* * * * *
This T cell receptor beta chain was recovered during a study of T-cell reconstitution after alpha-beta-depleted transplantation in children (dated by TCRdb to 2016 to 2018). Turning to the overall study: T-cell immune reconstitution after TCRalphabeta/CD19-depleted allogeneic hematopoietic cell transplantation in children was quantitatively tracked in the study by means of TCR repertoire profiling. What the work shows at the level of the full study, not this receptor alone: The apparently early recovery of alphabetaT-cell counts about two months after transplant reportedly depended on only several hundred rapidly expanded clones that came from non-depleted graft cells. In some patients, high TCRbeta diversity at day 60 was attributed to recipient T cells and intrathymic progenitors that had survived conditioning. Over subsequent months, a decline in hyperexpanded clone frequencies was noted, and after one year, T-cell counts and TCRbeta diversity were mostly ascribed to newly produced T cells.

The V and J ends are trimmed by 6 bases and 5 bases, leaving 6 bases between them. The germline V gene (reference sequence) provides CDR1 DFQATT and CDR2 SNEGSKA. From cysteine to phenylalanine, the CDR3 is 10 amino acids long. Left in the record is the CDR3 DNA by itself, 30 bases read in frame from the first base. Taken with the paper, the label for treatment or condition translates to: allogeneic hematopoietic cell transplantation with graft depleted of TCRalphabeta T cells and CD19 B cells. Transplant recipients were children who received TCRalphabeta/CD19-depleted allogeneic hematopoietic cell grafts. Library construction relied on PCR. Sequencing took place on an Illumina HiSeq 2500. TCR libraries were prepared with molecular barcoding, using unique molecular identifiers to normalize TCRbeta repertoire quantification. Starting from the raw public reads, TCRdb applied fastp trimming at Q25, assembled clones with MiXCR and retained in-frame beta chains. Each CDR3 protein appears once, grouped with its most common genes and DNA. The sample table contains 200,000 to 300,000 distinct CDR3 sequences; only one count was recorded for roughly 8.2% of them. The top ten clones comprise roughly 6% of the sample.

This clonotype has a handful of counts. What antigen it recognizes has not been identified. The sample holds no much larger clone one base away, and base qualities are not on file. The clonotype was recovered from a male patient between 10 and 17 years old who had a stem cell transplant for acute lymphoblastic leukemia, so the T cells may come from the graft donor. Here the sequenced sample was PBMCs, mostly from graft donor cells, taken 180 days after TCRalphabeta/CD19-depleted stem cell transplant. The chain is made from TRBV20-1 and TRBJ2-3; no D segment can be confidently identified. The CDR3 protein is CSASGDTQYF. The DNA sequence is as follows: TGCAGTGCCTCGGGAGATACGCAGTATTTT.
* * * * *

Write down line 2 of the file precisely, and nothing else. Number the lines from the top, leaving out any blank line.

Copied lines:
The V and J ends are trimmed by 6 bases and 5 bases, leaving 6 bases between them. The germline V gene (reference sequence) provides CDR1 DFQATT and CDR2 SNEGSKA. From cysteine to phenylalanine, the CDR3 is 10 amino acids long. Left in the record is the CDR3 DNA by itself, 30 bases read in frame from the first base. Taken with the paper, the label for treatment or condition translates to: allogeneic hematopoietic cell transplantation with graft depleted of TCRalphabeta T cells and CD19 B cells. Transplant recipients were children who received TCRalphabeta/CD19-depleted allogeneic hematopoietic cell grafts. Library construction relied on PCR. Sequencing took place on an Illumina HiSeq 2500. TCR libraries were prepared with molecular barcoding, using unique molecular identifiers to normalize TCRbeta repertoire quantification. Starting from the raw public reads, TCRdb applied fastp trimming at Q25, assembled clones with MiXCR and retained in-frame beta chains. Each CDR3 protein appears once, grouped with its most common genes and DNA. The sample table contains 200,000 to 300,000 distinct CDR3 sequences; only one count was recorded for roughly 8.2% of them. The top ten clones comprise roughly 6% of the sample.